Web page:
Walter Becker and Donald Fagen first met in New York 1967. The guys started playing and writing songs together and came to the conclusion that musically, they had quite a bit in common with one another. After Fagen graduated from college the pair relocated to Brooklyn, where they began touring with a band called “Jay and the Americans.” They were soon hired by ABC Records as songwriters, and moved to California, where they started a band of their own with singer David Palmer, guitarists Denny Dias and Jeff “Skunk” Baxter, and drummer Jim Hodder. They chose the name Steely Dan, which was the name of a scandalous accessory in a novel by William Burroughs. The band recorded its first album, and “Can’t Buy a Thrill” was released in October of 1972. The album would eventually sell more than a million copies in the United States. The record produced the singles “Do It Again,” which went to #6 on the charts and “Reelin’ in the Years,” which placed #11.
David Palmer left the group while they were in the process of recording their second album, and Fagen took charge of the singing. “Countdown to Ecstasy,” was released in July of 1973. It didn’t sell as well as its predecessor, but two of its songs “My Old School” and “Bodhisattva,” were later featured in the hugely successful video game “Rock Band.” In March of the following year the band released “Pretzel Logic.” The album sold well and reached the #8 spot on the charts with help from songs such as “Charlie Freak,” the record’s title track “Pretzel Logic,” and what is probably one of their most recognizable songs, “Rikki Don’t Lose That Number.”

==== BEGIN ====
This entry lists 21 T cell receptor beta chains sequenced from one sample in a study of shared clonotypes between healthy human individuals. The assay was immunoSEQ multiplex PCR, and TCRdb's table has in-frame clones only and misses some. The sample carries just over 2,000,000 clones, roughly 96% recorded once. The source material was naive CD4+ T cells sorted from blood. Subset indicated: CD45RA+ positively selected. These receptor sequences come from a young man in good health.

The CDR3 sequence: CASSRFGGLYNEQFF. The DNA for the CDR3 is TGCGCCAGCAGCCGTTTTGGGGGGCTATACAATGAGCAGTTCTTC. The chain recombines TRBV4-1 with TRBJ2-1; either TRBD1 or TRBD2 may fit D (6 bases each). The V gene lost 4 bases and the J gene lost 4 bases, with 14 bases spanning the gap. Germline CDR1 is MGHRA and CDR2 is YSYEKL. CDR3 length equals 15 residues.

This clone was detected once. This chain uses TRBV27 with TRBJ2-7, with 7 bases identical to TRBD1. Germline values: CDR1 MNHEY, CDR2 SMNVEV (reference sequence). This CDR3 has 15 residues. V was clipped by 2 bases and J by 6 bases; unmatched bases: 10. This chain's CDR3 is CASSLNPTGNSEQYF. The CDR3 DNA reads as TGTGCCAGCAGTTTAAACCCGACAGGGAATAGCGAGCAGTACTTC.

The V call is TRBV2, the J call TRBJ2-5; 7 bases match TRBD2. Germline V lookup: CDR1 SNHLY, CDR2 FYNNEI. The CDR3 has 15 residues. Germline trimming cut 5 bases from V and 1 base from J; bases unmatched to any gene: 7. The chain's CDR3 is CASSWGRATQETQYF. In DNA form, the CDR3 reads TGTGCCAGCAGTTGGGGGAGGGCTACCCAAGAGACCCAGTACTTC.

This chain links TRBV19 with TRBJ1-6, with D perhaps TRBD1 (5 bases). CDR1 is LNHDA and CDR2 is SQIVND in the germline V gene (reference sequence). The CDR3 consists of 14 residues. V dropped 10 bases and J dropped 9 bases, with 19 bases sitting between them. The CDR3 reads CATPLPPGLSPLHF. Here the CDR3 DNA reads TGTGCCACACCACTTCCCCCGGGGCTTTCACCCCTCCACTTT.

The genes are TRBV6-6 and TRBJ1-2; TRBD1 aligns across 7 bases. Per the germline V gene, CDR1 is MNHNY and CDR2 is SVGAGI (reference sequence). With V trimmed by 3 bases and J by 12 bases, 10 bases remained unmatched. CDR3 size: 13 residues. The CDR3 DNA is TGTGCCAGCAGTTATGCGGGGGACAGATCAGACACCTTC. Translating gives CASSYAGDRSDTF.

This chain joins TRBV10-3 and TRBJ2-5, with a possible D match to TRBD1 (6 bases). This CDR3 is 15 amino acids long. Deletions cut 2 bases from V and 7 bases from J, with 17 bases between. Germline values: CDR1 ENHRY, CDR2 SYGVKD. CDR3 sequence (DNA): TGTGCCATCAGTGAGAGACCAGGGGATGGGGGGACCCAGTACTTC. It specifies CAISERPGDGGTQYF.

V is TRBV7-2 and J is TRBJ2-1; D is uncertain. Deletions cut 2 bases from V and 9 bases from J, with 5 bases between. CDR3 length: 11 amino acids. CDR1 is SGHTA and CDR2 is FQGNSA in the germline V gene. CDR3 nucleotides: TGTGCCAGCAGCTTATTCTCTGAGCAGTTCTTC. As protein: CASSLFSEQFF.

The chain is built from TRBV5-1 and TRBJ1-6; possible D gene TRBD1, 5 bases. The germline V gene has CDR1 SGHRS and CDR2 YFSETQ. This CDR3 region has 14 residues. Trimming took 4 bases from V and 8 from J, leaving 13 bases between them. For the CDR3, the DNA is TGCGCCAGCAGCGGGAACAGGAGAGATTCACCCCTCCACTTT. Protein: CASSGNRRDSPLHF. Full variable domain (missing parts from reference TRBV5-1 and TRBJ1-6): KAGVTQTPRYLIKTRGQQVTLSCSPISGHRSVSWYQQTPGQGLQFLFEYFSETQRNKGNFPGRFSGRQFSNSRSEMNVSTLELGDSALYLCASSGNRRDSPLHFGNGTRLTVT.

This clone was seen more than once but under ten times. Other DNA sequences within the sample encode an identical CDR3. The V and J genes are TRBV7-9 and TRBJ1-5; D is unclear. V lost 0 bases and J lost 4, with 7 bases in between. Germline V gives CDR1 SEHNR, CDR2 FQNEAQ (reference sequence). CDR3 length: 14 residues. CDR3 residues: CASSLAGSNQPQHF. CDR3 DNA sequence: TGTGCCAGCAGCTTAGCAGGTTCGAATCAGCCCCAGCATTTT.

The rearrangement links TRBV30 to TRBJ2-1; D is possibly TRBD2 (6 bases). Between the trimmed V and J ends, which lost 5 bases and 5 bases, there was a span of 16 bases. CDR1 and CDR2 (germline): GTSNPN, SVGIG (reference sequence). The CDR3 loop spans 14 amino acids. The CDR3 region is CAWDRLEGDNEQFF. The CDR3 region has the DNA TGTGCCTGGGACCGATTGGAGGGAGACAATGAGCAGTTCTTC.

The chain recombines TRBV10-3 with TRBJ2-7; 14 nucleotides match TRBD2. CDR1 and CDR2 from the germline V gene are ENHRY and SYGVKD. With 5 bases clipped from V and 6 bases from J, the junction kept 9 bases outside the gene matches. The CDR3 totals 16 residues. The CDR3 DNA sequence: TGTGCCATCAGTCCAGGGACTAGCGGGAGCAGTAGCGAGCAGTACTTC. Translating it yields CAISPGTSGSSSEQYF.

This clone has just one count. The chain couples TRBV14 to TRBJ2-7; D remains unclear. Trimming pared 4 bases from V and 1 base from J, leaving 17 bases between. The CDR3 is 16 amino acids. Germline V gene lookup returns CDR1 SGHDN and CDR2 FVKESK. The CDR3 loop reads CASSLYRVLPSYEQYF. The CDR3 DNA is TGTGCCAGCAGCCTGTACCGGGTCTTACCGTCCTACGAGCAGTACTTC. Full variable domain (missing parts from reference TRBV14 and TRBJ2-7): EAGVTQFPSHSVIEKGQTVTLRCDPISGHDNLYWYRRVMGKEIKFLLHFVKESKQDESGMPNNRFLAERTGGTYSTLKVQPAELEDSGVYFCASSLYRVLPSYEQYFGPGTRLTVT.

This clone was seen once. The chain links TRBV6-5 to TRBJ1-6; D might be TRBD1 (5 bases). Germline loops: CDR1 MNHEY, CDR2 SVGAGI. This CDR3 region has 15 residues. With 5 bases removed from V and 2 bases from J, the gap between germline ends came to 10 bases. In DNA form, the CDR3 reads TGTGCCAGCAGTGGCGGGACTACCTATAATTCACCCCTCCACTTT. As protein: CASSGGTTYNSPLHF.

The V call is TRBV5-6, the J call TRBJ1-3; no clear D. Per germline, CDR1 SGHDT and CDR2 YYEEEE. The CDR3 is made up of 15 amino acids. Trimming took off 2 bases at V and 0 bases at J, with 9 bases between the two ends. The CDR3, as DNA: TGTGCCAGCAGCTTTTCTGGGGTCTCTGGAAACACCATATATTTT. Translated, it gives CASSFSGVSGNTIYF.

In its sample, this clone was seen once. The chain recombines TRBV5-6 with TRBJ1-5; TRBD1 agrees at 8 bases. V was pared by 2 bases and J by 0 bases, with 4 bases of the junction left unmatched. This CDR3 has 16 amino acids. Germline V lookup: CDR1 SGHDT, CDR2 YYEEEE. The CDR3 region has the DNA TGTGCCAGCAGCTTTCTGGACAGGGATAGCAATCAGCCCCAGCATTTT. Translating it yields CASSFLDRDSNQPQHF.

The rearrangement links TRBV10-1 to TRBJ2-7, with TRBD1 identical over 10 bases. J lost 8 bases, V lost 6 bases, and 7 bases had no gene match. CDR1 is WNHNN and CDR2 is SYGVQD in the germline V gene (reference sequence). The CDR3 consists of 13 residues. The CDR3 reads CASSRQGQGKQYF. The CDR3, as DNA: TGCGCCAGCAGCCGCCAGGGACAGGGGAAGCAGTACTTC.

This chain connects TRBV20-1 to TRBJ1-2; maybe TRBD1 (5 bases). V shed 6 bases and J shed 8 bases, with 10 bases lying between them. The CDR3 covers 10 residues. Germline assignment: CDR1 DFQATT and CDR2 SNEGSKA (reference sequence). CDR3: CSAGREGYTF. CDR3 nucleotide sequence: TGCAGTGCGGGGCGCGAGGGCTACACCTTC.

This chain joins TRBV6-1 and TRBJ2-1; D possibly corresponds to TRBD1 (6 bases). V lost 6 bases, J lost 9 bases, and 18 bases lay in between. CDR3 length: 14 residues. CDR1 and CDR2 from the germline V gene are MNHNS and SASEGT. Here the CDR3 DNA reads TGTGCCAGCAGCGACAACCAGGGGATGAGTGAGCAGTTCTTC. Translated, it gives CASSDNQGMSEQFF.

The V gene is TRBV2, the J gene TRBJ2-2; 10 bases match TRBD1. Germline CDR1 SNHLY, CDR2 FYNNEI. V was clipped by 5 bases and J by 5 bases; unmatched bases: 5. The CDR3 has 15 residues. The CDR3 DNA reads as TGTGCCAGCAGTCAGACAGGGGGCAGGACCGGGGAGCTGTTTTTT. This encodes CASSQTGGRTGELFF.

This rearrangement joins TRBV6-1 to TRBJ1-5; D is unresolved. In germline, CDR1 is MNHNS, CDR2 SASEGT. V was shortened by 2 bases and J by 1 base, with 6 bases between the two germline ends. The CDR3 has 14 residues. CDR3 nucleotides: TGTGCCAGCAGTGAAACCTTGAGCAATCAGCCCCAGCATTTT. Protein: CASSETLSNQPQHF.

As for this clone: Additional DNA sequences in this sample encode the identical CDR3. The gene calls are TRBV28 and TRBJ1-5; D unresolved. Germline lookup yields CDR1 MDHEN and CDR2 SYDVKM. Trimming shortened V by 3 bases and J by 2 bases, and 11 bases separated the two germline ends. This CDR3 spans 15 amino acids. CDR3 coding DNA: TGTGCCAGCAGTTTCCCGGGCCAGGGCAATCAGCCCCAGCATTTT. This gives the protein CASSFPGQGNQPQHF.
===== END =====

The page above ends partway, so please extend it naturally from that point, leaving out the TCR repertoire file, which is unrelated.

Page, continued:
Lead guitarist Becker and singer Fagen, decided they wanted to put more time and energy working on their music in the studio than performing live. The band played a final show on July 4th, 1974 and stopped touring. Becker and Fagen returned to the studio using session musicians and recorded “Katy Lied.” The album was released in March of 1975 and took the #13 spot on the charts. The album was eventually be certified Platinum and included the songs “Bad Sneakers,” and “Everyone’s Gone to the Movies.” The next year “The Royal Scam” was released. It eventually sold more than a million copies in the US alone and produced the memorable track “Kid Charlemagne.”
In 1978 the band released the album “Aja.” The record sold very well and was eventually earned double Platinum certification. Not only did “Aja” make it all the way to the #3 spot on the charts, it earned the Grammy Award for Best Engineered Non-Classical Recording in 1978. The guys took a break for the rest of 1978 and things didn’t exactly go smoothly for the next little while. Becker’s girlfriend overdosed and died in their apartment, which resulted in a lawsuit. Becker was also hit by a car while crossing the street in New York City, which resulted in a broken leg. Fagen and Becker were also sued by a jazz musician who claimed the guys had used one of his songs without permission. Despite all of this, they released “Gaucho” in November of 1980. The album charted in the top ten and sold more than a million copies. Becker and Fagen parted ways at this point, and unfortunately “Gaucho” would be Steely Dan’s last album for 20 years.
Becker and Fagen continued to work on solo projects as well as with other musicians and began to tour together again in 1993. “Citizen Steely Dan,” which is a box set, was released in 1994, and a compilation of live songs from 93-94 “Alive in America,” was released in 1995. The guys started work on their next studio album but it would not see the light of day until February of 2000. Fortunately, “Two Against Nature,” was worth the wait. The album debuted at #6 on the charts and eventually sold more than 2 million copies in the US alone. By the end of 2000, “Two Against Nature,” had won 4 Grammy Awards, including Album of the year, and the band was inducted into the Rock and Roll Hall of Fame. The band’s last album to date, “Everything Must Go,” was released in 2003. As of 2009 Steely Dan is still touring around the world.